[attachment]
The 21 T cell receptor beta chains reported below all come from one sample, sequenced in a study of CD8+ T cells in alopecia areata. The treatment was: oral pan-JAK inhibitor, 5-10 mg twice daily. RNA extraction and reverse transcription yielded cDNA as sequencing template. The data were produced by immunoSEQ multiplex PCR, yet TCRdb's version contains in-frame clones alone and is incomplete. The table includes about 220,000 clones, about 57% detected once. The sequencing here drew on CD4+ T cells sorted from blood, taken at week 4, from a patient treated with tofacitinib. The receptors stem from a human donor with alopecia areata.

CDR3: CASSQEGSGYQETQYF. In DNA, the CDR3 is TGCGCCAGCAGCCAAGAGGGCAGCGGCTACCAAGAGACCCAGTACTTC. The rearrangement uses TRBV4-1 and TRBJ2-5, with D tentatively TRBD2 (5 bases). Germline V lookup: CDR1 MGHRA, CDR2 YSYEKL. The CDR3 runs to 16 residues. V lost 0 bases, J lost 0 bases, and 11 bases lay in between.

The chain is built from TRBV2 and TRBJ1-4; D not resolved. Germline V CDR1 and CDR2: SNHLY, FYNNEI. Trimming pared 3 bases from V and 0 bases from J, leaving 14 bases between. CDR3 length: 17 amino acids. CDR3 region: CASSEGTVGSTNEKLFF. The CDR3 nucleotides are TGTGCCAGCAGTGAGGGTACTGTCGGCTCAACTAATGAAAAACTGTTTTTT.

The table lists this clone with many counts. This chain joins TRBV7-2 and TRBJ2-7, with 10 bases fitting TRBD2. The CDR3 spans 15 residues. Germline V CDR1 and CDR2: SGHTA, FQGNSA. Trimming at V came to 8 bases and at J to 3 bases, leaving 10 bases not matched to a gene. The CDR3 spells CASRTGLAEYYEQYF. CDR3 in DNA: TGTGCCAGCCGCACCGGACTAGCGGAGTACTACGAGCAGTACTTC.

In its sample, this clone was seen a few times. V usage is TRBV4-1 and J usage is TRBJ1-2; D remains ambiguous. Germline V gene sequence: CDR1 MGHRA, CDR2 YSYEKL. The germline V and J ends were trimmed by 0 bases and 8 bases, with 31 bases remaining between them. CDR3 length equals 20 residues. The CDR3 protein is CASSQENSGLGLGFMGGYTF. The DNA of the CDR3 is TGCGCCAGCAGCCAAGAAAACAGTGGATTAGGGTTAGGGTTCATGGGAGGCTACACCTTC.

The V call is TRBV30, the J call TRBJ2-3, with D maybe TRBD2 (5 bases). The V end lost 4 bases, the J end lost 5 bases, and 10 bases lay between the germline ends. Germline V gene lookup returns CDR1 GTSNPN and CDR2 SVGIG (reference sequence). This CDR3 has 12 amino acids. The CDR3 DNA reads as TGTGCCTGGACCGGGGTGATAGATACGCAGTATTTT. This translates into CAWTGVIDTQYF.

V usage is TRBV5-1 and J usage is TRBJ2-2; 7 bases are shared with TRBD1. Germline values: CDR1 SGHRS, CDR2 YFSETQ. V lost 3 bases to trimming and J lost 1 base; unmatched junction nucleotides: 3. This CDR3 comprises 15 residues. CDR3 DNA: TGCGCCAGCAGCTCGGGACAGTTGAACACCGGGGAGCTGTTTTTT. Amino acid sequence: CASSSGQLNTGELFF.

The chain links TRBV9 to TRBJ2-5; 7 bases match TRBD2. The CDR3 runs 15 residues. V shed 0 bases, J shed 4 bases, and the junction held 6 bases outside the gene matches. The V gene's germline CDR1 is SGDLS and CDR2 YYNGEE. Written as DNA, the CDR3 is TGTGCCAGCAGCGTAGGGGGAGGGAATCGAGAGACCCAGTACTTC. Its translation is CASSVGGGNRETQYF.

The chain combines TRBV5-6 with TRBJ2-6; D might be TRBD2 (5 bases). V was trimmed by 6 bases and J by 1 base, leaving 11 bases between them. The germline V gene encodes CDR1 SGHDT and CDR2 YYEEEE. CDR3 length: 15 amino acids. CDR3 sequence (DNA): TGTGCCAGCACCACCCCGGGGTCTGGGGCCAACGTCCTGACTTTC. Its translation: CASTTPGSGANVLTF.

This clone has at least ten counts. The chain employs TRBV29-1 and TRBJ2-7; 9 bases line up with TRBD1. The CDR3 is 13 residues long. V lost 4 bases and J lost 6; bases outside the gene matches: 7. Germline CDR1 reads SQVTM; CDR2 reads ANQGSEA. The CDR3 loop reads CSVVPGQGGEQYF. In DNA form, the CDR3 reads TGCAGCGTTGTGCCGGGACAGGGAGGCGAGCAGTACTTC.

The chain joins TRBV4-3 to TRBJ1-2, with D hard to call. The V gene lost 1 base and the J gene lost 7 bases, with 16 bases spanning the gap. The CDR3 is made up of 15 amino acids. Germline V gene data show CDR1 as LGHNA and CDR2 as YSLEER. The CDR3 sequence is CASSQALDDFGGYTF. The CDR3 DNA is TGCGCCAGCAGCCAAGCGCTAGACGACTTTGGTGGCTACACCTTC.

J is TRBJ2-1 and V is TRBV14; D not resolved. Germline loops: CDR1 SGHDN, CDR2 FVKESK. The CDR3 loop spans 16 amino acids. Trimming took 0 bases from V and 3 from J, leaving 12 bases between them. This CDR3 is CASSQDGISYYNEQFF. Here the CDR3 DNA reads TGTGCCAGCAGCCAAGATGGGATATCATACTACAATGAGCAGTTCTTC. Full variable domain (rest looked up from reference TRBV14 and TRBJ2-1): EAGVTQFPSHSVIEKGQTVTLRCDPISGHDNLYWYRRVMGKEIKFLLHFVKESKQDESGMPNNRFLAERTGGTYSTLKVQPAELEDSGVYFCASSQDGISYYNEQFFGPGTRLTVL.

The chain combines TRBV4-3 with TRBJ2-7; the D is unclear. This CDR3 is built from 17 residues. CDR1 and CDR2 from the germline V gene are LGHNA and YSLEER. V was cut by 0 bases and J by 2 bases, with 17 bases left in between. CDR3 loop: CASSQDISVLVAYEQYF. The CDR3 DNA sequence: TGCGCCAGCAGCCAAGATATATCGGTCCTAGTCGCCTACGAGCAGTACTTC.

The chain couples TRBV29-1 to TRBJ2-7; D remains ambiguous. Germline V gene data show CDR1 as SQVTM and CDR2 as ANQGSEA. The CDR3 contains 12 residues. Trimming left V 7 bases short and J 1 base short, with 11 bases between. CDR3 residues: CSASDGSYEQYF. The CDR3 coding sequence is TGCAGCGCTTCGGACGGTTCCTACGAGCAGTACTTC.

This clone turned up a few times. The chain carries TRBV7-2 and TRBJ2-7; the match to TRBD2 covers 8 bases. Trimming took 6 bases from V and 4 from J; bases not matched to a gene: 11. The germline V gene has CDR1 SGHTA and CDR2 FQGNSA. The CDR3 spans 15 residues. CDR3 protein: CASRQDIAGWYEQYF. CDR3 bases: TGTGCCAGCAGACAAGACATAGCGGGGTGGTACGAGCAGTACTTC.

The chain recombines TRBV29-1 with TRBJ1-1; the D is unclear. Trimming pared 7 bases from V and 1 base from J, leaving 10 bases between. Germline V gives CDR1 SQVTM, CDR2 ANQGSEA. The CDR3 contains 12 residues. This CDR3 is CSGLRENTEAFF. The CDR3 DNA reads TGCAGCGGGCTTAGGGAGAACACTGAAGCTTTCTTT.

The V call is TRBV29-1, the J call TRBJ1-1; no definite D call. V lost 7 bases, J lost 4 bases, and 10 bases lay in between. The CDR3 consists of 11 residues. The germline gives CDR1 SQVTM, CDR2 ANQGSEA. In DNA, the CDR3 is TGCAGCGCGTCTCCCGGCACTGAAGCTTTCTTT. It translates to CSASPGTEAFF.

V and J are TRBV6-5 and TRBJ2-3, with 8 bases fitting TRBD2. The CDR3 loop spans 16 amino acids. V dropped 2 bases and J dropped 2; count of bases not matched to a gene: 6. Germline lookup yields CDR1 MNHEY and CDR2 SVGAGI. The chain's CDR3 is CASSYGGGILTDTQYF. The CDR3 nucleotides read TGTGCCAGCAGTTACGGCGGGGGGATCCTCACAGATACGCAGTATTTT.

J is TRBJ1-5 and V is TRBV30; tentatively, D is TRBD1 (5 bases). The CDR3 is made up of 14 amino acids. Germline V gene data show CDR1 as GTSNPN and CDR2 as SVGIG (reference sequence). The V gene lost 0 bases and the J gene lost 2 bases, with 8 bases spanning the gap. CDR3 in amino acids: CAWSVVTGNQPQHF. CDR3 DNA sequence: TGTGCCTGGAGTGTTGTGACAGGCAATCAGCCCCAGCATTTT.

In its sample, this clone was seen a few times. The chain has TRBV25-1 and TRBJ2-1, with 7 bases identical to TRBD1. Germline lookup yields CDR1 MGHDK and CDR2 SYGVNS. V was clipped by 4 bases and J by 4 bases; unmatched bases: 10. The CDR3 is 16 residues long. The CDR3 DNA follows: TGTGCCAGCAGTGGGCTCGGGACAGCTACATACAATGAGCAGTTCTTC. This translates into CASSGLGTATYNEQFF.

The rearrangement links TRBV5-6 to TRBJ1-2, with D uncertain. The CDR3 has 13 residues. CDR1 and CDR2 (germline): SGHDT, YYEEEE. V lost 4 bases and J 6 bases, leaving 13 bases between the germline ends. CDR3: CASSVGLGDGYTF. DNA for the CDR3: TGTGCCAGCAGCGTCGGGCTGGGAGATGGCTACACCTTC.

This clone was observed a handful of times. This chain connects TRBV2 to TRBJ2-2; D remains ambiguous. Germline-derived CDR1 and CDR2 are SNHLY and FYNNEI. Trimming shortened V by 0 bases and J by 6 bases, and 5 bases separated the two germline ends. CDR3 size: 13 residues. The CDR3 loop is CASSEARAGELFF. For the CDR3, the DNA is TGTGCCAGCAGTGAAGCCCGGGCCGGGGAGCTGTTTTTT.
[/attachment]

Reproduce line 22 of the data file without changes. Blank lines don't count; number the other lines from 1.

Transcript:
This clone was observed a handful of times. This chain connects TRBV2 to TRBJ2-2; D remains ambiguous. Germline-derived CDR1 and CDR2 are SNHLY and FYNNEI. Trimming shortened V by 0 bases and J by 6 bases, and 5 bases separated the two germline ends. CDR3 size: 13 residues. The CDR3 loop is CASSEARAGELFF. For the CDR3, the DNA is TGTGCCAGCAGTGAAGCCCGGGCCGGGGAGCTGTTTTTT.